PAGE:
A few solutions have popped up, figuring out pieces of the puzzle. The most obvious might be something like Blue Apron, where you can select from meals and have it appear on your doorstep up to four times a week with properly-portioned ingredients. But at nearly $150 ($200 Canadian) a week for half a week’s meals, many families can’t afford its services. Some grocery stores offer next-day home-delivery but steep minimums and expensive delivery costs keep their services from getting widely adopted.
With Amazon’s purchase of Whole Foods, a true alternative is shaping up. Amazon now has prime real estate footprint across the continent and the know-how to deliver items approaching real-time. With groceries arriving as easy as Uber Eats, all it takes is an app that provides meal suggestions to guide customers to ordering just enough each day. (And while you’re at it why not catch a few cooking shows on Prime Video to boot?)
Scott Galloway of L2 has hypothesized how Amazon will swallow up retail and shared why the company is at war with brands. Brands, Galloway notes, have been able to charge a premium for slightly above-average quality because branding signals trustworthiness to consumers and saves them the work of sorting through the market. Amazon’s algorithms disrupt this by ranking brands that either are newly popular or are high-quality at good value—and neither describes traditional brands.
Traditional supermarkets may make deals to highlight products at end-caps and shelf levels, but Amazon tosses out that and any other factors that raise costs. Amazon’s much happier to serve its customers private labels if that means decent quality at affordable prices. If you believe the gospel of Amazon, that should lead to better quality products at lower prices delivered conveniently for customers.
What I like about this thought experiment is taking it even further. Once you move into real-time grocery shopping, you can get rid of even more outdated ideas. Why should I have to buy anything prepackaged in an amount I may not need? For example, take the sour cream example from earlier: maybe I just want 50 grams of it for pierogis delivered in a reusable container and not a whole tub. That guarantees me fresh sour cream at a convenient time with little chance of spoilage. This moves us to a just-in-time system like the one Toyota introduced decades ago, something that wasn’t available until you had a company at the scale and with the impatience of Amazon.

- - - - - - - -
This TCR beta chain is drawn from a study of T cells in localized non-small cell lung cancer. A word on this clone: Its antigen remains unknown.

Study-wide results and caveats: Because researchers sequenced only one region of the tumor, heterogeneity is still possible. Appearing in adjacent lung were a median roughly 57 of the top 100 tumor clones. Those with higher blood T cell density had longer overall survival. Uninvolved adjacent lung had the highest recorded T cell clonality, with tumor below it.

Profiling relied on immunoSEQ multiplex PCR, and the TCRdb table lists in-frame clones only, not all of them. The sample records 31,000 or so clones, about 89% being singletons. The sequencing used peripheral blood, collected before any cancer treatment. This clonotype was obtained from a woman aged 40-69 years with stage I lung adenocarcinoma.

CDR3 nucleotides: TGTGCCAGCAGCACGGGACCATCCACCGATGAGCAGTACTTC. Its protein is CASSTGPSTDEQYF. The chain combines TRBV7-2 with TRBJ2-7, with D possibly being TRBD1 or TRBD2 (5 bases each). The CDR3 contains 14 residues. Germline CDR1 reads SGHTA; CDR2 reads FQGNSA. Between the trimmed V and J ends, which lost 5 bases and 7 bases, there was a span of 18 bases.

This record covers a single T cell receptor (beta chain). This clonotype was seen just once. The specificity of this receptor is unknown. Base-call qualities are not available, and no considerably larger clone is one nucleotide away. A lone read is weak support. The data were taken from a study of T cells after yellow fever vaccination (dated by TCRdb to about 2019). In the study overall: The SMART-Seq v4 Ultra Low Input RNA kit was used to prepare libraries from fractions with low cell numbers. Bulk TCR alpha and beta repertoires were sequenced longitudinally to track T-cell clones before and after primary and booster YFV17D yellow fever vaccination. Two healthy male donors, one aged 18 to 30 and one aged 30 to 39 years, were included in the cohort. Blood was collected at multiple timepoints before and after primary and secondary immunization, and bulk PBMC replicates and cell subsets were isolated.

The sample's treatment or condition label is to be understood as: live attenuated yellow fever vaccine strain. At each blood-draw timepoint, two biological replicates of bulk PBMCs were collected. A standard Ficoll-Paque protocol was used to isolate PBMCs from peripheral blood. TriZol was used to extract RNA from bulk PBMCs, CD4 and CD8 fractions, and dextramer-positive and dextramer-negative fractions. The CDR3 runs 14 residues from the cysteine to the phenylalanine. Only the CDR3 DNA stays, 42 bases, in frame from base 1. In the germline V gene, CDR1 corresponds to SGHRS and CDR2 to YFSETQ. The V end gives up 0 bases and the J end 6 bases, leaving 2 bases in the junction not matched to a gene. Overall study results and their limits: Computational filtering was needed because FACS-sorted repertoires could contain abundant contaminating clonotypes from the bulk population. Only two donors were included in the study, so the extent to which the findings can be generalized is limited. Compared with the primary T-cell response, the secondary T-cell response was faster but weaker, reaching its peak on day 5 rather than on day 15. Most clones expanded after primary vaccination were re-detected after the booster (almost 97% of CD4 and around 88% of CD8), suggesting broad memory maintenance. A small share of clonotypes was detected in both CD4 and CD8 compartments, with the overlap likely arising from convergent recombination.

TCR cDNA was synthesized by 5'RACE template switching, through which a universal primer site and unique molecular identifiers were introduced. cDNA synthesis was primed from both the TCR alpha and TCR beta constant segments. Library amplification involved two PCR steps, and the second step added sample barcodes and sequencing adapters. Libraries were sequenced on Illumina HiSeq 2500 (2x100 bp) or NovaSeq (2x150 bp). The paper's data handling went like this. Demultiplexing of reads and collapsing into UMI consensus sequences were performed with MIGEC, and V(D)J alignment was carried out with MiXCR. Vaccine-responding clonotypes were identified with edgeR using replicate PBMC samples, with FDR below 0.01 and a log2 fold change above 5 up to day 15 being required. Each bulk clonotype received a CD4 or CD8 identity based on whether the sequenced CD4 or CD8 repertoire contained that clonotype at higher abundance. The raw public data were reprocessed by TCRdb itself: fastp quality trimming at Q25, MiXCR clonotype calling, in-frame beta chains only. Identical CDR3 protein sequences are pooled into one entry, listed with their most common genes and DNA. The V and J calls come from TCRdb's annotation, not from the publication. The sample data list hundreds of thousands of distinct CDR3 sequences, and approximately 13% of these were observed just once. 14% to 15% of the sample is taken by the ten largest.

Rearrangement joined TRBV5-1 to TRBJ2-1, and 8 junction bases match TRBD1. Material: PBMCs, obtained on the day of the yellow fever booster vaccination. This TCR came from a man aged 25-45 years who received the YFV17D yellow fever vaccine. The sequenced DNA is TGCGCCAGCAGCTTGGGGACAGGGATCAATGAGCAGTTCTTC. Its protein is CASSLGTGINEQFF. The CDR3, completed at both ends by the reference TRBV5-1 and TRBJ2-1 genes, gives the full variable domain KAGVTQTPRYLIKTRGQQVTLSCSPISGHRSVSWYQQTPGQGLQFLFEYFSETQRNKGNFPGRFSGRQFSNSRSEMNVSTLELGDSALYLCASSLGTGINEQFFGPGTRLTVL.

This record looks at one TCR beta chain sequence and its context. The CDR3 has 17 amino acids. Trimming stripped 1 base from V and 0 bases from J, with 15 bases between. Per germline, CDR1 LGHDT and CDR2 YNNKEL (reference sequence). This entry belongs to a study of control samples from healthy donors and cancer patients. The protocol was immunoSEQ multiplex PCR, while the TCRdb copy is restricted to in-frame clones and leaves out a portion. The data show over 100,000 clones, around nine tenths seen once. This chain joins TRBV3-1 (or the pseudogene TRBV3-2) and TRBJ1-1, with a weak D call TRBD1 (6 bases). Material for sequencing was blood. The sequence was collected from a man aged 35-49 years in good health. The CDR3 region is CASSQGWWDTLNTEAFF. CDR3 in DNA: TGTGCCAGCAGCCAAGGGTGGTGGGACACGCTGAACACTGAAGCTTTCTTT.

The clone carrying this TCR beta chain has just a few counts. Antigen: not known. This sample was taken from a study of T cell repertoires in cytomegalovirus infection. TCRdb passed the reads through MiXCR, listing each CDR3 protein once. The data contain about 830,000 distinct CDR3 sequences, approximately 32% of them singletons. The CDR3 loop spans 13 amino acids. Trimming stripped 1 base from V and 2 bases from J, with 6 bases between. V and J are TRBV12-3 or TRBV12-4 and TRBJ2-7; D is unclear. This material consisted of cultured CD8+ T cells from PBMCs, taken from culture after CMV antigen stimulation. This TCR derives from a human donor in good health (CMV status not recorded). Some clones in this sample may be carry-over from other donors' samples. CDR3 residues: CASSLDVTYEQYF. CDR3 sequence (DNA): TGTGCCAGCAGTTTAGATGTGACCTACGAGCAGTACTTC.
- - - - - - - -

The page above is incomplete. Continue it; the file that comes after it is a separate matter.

One could argue that this automation would continue disintegrating the amount of time people spend in social environments. I’d argue the opposite. No one wants to wait in a grocery checkout line or fiddle with a broken cart wheel or wait to leave the parking lot—and the interactions at most big chains is passable at best. The time savings could be funneled toward visiting local farmers’ markets where the social interactions return more value. If I’m a fan of fine cheeses, I could spend more time visiting cheese shops now, deepening relationships with the owners and staff.
As I close this off, I want to highlight that, obviously, this doesn’t solve the whole equation. This doesn’t factor in restaurant waste at all, and it doesn’t guarantee that people still won’t throw out food. (My friend Karon notes that a lot of food waste comes from a lack of education around using the odds-and-ends to make stock or soup, for instance.)
Also, there’s the question of what happens to the many retail jobs that would be affected by this change. These are problems I will continue to think about, but this is a case where change has such a positive effect for everyone involved that it’ll be worth investigating solutions for these questions.